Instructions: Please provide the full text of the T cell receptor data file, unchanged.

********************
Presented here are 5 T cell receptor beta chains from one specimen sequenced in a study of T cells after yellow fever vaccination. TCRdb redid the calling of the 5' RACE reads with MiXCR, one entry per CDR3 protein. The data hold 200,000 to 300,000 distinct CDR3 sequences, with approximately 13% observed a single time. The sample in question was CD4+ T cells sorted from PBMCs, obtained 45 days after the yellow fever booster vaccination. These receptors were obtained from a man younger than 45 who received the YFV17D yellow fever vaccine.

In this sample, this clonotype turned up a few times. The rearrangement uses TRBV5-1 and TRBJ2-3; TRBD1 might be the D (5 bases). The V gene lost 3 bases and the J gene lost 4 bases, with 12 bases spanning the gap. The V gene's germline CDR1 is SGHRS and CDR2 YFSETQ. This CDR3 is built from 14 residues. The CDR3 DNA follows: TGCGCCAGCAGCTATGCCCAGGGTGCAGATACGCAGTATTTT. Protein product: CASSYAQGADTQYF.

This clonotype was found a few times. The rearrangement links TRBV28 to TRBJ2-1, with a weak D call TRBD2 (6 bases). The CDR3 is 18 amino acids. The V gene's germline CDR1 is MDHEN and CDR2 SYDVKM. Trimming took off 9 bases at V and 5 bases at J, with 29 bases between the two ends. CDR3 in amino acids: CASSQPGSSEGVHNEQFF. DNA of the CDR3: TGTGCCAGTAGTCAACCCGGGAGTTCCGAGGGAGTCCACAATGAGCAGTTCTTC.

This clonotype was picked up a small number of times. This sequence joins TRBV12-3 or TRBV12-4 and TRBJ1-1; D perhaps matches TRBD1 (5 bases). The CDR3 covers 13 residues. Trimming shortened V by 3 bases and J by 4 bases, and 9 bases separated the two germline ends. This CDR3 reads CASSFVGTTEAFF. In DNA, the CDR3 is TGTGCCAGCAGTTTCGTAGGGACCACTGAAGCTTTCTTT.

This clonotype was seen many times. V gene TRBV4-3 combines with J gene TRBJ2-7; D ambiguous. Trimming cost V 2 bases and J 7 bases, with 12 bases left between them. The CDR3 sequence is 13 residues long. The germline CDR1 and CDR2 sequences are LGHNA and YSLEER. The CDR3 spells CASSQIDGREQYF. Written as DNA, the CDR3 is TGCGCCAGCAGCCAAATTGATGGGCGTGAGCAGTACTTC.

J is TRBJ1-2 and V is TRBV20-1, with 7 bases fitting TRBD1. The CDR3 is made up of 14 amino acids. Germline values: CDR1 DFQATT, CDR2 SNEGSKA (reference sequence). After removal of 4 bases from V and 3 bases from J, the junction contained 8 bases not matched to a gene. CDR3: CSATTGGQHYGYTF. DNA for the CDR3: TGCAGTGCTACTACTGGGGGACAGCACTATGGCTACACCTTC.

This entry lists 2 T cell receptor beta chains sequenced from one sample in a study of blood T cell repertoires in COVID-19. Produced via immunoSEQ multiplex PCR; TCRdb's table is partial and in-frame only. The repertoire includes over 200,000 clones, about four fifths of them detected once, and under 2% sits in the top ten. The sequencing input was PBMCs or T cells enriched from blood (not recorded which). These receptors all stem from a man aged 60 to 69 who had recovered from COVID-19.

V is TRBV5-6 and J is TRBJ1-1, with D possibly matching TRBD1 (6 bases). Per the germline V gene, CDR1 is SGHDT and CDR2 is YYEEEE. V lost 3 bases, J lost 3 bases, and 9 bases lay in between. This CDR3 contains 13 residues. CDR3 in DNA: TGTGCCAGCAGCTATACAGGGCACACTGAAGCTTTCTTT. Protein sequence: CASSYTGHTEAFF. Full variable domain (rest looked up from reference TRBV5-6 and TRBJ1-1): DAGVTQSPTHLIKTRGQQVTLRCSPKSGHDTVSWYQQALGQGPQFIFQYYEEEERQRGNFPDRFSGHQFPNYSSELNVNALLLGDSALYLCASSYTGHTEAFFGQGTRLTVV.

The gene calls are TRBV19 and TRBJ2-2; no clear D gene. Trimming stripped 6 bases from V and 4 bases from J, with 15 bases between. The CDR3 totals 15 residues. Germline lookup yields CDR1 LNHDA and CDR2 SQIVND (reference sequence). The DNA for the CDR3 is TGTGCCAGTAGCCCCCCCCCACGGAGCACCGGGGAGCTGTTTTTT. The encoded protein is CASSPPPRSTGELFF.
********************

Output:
Presented here are 5 T cell receptor beta chains from one specimen sequenced in a study of T cells after yellow fever vaccination. TCRdb redid the calling of the 5' RACE reads with MiXCR, one entry per CDR3 protein. The data hold 200,000 to 300,000 distinct CDR3 sequences, with approximately 13% observed a single time. The sample in question was CD4+ T cells sorted from PBMCs, obtained 45 days after the yellow fever booster vaccination. These receptors were obtained from a man younger than 45 who received the YFV17D yellow fever vaccine.

In this sample, this clonotype turned up a few times. The rearrangement uses TRBV5-1 and TRBJ2-3; TRBD1 might be the D (5 bases). The V gene lost 3 bases and the J gene lost 4 bases, with 12 bases spanning the gap. The V gene's germline CDR1 is SGHRS and CDR2 YFSETQ. This CDR3 is built from 14 residues. The CDR3 DNA follows: TGCGCCAGCAGCTATGCCCAGGGTGCAGATACGCAGTATTTT. Protein product: CASSYAQGADTQYF.

This clonotype was found a few times. The rearrangement links TRBV28 to TRBJ2-1, with a weak D call TRBD2 (6 bases). The CDR3 is 18 amino acids. The V gene's germline CDR1 is MDHEN and CDR2 SYDVKM. Trimming took off 9 bases at V and 5 bases at J, with 29 bases between the two ends. CDR3 in amino acids: CASSQPGSSEGVHNEQFF. DNA of the CDR3: TGTGCCAGTAGTCAACCCGGGAGTTCCGAGGGAGTCCACAATGAGCAGTTCTTC.

This clonotype was picked up a small number of times. This sequence joins TRBV12-3 or TRBV12-4 and TRBJ1-1; D perhaps matches TRBD1 (5 bases). The CDR3 covers 13 residues. Trimming shortened V by 3 bases and J by 4 bases, and 9 bases separated the two germline ends. This CDR3 reads CASSFVGTTEAFF. In DNA, the CDR3 is TGTGCCAGCAGTTTCGTAGGGACCACTGAAGCTTTCTTT.

This clonotype was seen many times. V gene TRBV4-3 combines with J gene TRBJ2-7; D ambiguous. Trimming cost V 2 bases and J 7 bases, with 12 bases left between them. The CDR3 sequence is 13 residues long. The germline CDR1 and CDR2 sequences are LGHNA and YSLEER. The CDR3 spells CASSQIDGREQYF. Written as DNA, the CDR3 is TGCGCCAGCAGCCAAATTGATGGGCGTGAGCAGTACTTC.

J is TRBJ1-2 and V is TRBV20-1, with 7 bases fitting TRBD1. The CDR3 is made up of 14 amino acids. Germline values: CDR1 DFQATT, CDR2 SNEGSKA (reference sequence). After removal of 4 bases from V and 3 bases from J, the junction contained 8 bases not matched to a gene. CDR3: CSATTGGQHYGYTF. DNA for the CDR3: TGCAGTGCTACTACTGGGGGACAGCACTATGGCTACACCTTC.

This entry lists 2 T cell receptor beta chains sequenced from one sample in a study of blood T cell repertoires in COVID-19. Produced via immunoSEQ multiplex PCR; TCRdb's table is partial and in-frame only. The repertoire includes over 200,000 clones, about four fifths of them detected once, and under 2% sits in the top ten. The sequencing input was PBMCs or T cells enriched from blood (not recorded which). These receptors all stem from a man aged 60 to 69 who had recovered from COVID-19.

V is TRBV5-6 and J is TRBJ1-1, with D possibly matching TRBD1 (6 bases). Per the germline V gene, CDR1 is SGHDT and CDR2 is YYEEEE. V lost 3 bases, J lost 3 bases, and 9 bases lay in between. This CDR3 contains 13 residues. CDR3 in DNA: TGTGCCAGCAGCTATACAGGGCACACTGAAGCTTTCTTT. Protein sequence: CASSYTGHTEAFF. Full variable domain (rest looked up from reference TRBV5-6 and TRBJ1-1): DAGVTQSPTHLIKTRGQQVTLRCSPKSGHDTVSWYQQALGQGPQFIFQYYEEEERQRGNFPDRFSGHQFPNYSSELNVNALLLGDSALYLCASSYTGHTEAFFGQGTRLTVV.

The gene calls are TRBV19 and TRBJ2-2; no clear D gene. Trimming stripped 6 bases from V and 4 bases from J, with 15 bases between. The CDR3 totals 15 residues. Germline lookup yields CDR1 LNHDA and CDR2 SQIVND (reference sequence). The DNA for the CDR3 is TGTGCCAGTAGCCCCCCCCCACGGAGCACCGGGGAGCTGTTTTTT. The encoded protein is CASSPPPRSTGELFF.